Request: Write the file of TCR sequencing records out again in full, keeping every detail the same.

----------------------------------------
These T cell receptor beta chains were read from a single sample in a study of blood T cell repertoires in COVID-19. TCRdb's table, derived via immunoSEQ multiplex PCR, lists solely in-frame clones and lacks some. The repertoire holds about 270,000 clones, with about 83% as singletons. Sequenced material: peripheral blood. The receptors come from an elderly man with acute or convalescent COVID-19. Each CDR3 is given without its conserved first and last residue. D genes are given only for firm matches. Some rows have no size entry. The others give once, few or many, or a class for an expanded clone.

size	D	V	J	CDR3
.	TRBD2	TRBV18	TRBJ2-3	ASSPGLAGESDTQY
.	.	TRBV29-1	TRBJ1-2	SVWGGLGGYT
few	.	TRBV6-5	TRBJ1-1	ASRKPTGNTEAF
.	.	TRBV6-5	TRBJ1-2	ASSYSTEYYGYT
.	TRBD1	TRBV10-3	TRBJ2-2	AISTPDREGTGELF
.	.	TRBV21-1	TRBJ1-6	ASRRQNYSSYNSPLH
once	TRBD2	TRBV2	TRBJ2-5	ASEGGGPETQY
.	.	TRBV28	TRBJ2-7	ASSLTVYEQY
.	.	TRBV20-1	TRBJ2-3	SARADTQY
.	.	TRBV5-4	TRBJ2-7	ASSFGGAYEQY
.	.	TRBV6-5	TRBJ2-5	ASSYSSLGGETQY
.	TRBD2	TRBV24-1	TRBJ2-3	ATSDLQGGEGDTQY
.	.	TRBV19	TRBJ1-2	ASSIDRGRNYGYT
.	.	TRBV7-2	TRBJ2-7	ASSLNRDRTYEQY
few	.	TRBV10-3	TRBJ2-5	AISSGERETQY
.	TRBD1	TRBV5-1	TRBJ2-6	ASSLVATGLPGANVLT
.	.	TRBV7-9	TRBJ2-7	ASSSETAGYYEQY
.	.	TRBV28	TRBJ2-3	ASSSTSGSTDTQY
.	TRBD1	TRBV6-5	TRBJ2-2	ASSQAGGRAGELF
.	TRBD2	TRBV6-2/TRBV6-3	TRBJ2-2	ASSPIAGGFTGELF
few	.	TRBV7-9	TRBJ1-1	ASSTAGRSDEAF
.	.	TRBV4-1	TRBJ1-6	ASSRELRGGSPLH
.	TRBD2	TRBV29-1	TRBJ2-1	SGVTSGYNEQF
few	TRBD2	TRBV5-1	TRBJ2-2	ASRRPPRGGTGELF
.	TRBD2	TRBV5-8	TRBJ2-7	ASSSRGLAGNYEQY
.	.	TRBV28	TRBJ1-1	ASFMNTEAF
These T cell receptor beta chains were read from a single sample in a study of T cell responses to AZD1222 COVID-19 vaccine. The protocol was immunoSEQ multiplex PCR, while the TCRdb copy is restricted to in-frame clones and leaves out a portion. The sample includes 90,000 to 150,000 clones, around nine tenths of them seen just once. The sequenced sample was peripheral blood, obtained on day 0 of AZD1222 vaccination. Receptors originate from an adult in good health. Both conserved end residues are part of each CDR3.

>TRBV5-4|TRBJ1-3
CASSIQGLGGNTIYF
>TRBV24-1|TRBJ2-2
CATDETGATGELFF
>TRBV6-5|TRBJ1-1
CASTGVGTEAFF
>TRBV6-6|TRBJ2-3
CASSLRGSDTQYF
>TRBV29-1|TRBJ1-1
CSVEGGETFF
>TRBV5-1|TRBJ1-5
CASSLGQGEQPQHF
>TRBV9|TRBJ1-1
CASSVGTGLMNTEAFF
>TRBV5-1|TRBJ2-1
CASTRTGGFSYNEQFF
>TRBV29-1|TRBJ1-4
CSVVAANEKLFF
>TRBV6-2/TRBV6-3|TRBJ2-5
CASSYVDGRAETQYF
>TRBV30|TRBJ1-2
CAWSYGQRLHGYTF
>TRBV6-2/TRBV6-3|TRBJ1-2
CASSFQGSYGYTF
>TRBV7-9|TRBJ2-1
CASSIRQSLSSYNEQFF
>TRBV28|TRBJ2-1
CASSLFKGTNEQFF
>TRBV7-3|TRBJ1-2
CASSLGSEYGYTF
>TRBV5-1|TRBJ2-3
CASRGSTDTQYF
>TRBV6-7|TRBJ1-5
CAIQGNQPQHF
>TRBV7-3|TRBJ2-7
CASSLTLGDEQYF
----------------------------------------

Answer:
These T cell receptor beta chains were read from a single sample in a study of blood T cell repertoires in COVID-19. TCRdb's table, derived via immunoSEQ multiplex PCR, lists solely in-frame clones and lacks some. The repertoire holds about 270,000 clones, with about 83% as singletons. Sequenced material: peripheral blood. The receptors come from an elderly man with acute or convalescent COVID-19. Each CDR3 is given without its conserved first and last residue. D genes are given only for firm matches. Some rows have no size entry. The others give once, few or many, or a class for an expanded clone.

size	D	V	J	CDR3
.	TRBD2	TRBV18	TRBJ2-3	ASSPGLAGESDTQY
.	.	TRBV29-1	TRBJ1-2	SVWGGLGGYT
few	.	TRBV6-5	TRBJ1-1	ASRKPTGNTEAF
.	.	TRBV6-5	TRBJ1-2	ASSYSTEYYGYT
.	TRBD1	TRBV10-3	TRBJ2-2	AISTPDREGTGELF
.	.	TRBV21-1	TRBJ1-6	ASRRQNYSSYNSPLH
once	TRBD2	TRBV2	TRBJ2-5	ASEGGGPETQY
.	.	TRBV28	TRBJ2-7	ASSLTVYEQY
.	.	TRBV20-1	TRBJ2-3	SARADTQY
.	.	TRBV5-4	TRBJ2-7	ASSFGGAYEQY
.	.	TRBV6-5	TRBJ2-5	ASSYSSLGGETQY
.	TRBD2	TRBV24-1	TRBJ2-3	ATSDLQGGEGDTQY
.	.	TRBV19	TRBJ1-2	ASSIDRGRNYGYT
.	.	TRBV7-2	TRBJ2-7	ASSLNRDRTYEQY
few	.	TRBV10-3	TRBJ2-5	AISSGERETQY
.	TRBD1	TRBV5-1	TRBJ2-6	ASSLVATGLPGANVLT
.	.	TRBV7-9	TRBJ2-7	ASSSETAGYYEQY
.	.	TRBV28	TRBJ2-3	ASSSTSGSTDTQY
.	TRBD1	TRBV6-5	TRBJ2-2	ASSQAGGRAGELF
.	TRBD2	TRBV6-2/TRBV6-3	TRBJ2-2	ASSPIAGGFTGELF
few	.	TRBV7-9	TRBJ1-1	ASSTAGRSDEAF
.	.	TRBV4-1	TRBJ1-6	ASSRELRGGSPLH
.	TRBD2	TRBV29-1	TRBJ2-1	SGVTSGYNEQF
few	TRBD2	TRBV5-1	TRBJ2-2	ASRRPPRGGTGELF
.	TRBD2	TRBV5-8	TRBJ2-7	ASSSRGLAGNYEQY
.	.	TRBV28	TRBJ1-1	ASFMNTEAF
These T cell receptor beta chains were read from a single sample in a study of T cell responses to AZD1222 COVID-19 vaccine. The protocol was immunoSEQ multiplex PCR, while the TCRdb copy is restricted to in-frame clones and leaves out a portion. The sample includes 90,000 to 150,000 clones, around nine tenths of them seen just once. The sequenced sample was peripheral blood, obtained on day 0 of AZD1222 vaccination. Receptors originate from an adult in good health. Both conserved end residues are part of each CDR3.

>TRBV5-4|TRBJ1-3
CASSIQGLGGNTIYF
>TRBV24-1|TRBJ2-2
CATDETGATGELFF
>TRBV6-5|TRBJ1-1
CASTGVGTEAFF
>TRBV6-6|TRBJ2-3
CASSLRGSDTQYF
>TRBV29-1|TRBJ1-1
CSVEGGETFF
>TRBV5-1|TRBJ1-5
CASSLGQGEQPQHF
>TRBV9|TRBJ1-1
CASSVGTGLMNTEAFF
>TRBV5-1|TRBJ2-1
CASTRTGGFSYNEQFF
>TRBV29-1|TRBJ1-4
CSVVAANEKLFF
>TRBV6-2/TRBV6-3|TRBJ2-5
CASSYVDGRAETQYF
>TRBV30|TRBJ1-2
CAWSYGQRLHGYTF
>TRBV6-2/TRBV6-3|TRBJ1-2
CASSFQGSYGYTF
>TRBV7-9|TRBJ2-1
CASSIRQSLSSYNEQFF
>TRBV28|TRBJ2-1
CASSLFKGTNEQFF
>TRBV7-3|TRBJ1-2
CASSLGSEYGYTF
>TRBV5-1|TRBJ2-3
CASRGSTDTQYF
>TRBV6-7|TRBJ1-5
CAIQGNQPQHF
>TRBV7-3|TRBJ2-7
CASSLTLGDEQYF